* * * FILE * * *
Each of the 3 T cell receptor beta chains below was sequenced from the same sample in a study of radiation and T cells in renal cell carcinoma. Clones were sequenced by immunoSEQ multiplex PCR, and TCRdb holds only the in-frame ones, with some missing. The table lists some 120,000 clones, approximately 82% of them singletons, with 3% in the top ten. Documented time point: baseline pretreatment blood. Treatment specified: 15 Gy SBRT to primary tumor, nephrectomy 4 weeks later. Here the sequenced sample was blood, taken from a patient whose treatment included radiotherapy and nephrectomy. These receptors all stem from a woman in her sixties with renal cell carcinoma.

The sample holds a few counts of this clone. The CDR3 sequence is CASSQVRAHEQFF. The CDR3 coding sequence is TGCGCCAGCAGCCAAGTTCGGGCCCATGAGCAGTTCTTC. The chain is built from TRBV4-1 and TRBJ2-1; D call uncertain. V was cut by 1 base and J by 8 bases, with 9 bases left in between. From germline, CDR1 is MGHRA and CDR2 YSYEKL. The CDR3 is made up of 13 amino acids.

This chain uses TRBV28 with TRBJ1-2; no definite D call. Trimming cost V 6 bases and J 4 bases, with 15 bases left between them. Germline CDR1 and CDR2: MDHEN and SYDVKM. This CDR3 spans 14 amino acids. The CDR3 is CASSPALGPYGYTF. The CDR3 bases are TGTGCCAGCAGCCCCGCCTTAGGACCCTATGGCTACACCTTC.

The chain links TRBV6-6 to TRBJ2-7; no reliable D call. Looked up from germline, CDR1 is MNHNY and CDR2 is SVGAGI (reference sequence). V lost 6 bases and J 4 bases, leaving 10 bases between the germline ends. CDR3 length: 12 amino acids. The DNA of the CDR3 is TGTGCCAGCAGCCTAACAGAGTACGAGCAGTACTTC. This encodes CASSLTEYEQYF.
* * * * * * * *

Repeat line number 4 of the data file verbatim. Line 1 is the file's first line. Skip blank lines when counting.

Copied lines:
The chain links TRBV6-6 to TRBJ2-7; no reliable D call. Looked up from germline, CDR1 is MNHNY and CDR2 is SVGAGI (reference sequence). V lost 6 bases and J 4 bases, leaving 10 bases between the germline ends. CDR3 length: 12 amino acids. The DNA of the CDR3 is TGTGCCAGCAGCCTAACAGAGTACGAGCAGTACTTC. This encodes CASSLTEYEQYF.